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Designing Our House: The Windows

by Tara

Over the past few months, I've been researching, planning, and gathering materials for the construction of our little cottage. My first area of focus has been the windows. Initially, I went through a phase where I was dead-set on having wavy glass (commonly referred to as "restoration glass") windows, like one would find in a historical building or a storybook cottage. As has frequently been the case on this project, a little dose of reality changed my perspective.

Whimsical Windows

Photo credit: Jeroen Kransen and god-knows-where.

It turns out that restoration glass is exorbitantly expensive, and that finding used antique windows in the correct sizes would be difficult or impossible given our timeline. Even more practically, thanks to the ice-cold air that has been pouring through our crappy single-pane camper windows all winter, we've come to the conclusion that commercially available, double paned windows make a lot more sense.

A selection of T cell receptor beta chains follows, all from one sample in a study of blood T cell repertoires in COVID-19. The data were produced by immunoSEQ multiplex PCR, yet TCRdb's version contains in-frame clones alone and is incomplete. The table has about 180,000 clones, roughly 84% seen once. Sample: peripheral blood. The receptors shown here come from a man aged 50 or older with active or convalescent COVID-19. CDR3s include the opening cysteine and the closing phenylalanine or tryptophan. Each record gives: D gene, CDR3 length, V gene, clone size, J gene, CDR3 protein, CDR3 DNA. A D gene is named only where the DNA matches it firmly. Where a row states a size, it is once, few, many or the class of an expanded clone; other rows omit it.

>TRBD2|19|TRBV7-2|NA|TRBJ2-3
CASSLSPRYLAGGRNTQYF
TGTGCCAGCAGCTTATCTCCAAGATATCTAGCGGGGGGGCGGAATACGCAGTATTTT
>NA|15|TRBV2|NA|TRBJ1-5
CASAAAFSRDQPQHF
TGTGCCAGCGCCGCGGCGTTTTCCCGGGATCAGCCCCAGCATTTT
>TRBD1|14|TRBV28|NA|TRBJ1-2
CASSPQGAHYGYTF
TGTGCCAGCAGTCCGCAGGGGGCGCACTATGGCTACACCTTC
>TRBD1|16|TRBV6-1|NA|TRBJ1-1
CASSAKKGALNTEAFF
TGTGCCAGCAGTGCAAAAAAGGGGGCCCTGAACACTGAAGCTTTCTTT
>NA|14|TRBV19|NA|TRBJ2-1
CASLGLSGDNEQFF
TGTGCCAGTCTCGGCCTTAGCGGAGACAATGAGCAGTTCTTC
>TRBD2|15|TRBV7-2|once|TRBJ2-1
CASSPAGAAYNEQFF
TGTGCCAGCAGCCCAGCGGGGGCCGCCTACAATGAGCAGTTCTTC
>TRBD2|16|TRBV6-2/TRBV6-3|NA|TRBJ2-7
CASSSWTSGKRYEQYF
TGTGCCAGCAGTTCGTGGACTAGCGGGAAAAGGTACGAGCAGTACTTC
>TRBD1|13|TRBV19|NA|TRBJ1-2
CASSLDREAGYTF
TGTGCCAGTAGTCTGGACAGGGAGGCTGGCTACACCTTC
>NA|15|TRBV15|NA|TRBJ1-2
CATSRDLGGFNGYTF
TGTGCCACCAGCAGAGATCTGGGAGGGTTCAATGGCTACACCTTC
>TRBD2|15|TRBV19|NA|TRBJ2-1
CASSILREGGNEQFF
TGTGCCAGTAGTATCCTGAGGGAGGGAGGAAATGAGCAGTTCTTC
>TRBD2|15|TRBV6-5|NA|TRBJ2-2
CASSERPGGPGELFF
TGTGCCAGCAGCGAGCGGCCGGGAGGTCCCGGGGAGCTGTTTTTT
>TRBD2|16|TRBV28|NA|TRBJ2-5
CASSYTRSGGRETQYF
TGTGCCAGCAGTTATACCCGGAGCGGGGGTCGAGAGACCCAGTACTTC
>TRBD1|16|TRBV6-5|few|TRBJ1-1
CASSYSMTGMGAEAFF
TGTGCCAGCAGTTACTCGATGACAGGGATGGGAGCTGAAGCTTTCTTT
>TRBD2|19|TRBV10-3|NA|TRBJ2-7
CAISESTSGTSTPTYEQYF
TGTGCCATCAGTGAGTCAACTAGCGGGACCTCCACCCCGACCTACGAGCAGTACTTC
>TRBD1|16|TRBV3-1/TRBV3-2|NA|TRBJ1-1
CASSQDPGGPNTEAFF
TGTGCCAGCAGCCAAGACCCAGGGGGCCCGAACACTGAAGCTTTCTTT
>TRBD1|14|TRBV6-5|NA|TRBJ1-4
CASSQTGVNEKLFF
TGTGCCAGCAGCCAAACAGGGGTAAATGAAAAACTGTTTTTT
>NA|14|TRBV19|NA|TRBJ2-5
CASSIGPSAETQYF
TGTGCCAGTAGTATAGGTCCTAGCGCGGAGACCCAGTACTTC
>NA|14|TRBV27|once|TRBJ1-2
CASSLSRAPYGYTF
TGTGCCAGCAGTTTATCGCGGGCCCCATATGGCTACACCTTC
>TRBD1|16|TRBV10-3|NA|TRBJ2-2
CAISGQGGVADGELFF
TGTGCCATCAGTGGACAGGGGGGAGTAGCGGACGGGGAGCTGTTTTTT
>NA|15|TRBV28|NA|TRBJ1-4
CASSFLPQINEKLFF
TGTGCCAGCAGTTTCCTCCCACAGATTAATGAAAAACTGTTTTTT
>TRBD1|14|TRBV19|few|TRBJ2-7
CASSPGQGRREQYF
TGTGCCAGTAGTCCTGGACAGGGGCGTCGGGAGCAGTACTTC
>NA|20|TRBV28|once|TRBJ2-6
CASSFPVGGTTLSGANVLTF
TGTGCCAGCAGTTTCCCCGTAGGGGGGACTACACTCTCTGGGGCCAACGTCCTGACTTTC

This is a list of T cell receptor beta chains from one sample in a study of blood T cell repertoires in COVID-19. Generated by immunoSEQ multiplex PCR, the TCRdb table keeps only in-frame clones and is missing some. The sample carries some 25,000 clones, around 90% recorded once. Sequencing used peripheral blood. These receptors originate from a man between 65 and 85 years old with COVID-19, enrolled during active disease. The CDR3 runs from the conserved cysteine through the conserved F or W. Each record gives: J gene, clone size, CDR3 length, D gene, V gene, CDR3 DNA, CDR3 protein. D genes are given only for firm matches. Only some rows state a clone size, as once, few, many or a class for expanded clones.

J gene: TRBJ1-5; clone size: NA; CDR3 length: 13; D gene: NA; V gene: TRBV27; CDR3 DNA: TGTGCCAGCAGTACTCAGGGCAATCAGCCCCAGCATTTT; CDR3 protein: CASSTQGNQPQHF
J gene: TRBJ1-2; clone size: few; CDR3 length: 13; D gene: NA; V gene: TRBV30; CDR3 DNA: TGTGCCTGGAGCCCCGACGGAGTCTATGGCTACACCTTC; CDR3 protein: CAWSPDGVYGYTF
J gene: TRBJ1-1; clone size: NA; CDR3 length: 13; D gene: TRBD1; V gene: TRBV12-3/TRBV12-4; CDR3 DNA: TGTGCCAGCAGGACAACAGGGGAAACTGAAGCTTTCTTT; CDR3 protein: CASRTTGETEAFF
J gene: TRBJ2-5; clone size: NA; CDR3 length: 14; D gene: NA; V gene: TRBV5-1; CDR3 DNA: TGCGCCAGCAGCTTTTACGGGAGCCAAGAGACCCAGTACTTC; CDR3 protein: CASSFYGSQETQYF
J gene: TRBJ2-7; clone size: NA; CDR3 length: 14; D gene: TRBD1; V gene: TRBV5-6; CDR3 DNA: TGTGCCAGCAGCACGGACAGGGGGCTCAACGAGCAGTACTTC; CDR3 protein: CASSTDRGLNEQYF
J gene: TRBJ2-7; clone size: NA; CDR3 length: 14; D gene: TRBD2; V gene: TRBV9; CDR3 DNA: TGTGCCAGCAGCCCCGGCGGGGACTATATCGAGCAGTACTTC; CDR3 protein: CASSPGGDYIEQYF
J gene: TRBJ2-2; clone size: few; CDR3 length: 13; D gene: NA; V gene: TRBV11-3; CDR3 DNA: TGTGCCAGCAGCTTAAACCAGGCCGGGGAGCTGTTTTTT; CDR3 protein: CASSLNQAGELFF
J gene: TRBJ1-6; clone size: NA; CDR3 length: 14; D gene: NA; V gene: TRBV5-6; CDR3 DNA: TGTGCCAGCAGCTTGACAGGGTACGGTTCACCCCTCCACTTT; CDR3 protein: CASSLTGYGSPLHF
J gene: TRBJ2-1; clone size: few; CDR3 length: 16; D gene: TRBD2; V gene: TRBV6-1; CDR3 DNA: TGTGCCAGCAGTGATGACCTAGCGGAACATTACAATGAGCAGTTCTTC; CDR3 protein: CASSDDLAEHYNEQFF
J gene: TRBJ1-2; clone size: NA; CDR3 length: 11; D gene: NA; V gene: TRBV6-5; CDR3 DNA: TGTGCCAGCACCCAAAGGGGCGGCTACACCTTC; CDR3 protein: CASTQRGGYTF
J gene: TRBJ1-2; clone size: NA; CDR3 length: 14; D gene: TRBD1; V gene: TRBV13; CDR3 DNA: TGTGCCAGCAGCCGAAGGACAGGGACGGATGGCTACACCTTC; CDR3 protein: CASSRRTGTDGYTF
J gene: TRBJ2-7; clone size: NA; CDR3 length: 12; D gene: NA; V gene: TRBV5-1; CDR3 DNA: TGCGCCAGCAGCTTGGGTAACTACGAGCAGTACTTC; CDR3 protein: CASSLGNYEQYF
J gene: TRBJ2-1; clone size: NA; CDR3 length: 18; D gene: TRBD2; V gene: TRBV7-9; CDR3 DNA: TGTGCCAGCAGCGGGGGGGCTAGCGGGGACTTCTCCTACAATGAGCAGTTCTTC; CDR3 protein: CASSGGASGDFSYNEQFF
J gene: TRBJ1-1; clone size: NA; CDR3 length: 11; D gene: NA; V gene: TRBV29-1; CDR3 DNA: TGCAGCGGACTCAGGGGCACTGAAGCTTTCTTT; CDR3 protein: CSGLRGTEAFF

After settling on "regular" windows, I built a second cardboard model (our first one was crushed in the trunk of our car) and meticulously planned the kitchen, dining, living, and bedroom areas of the house. I then chose window locations, and made a rough estimate of their sizes, with a minimum and maximum height and width for each location.

Cardboard Model House Window

I based my placements around the beams in our timber frame, rafter overhangs (we have large overhangs, so I don't want the windows placed so high that we have a view of the underside of the roof), and the planned cabinet locations. To determine sizing, I took into account things like the distance from the floor to the top of the bed for bedroom windows, and from the floor to a comfortable sitting height for our window seats.

Cardboard Model House Window

Once I had a list of how many windows we needed (6 to be exact), and what their approximate sizes should be, I entertained the possibility of trying to find great deals on craigslist and ebay. Eventually, after finding nothing to my liking, I gave up on this plan. I don't like the idea of having a mishmash of differently styled windows, anyway.

And so, I headed to a building supply store.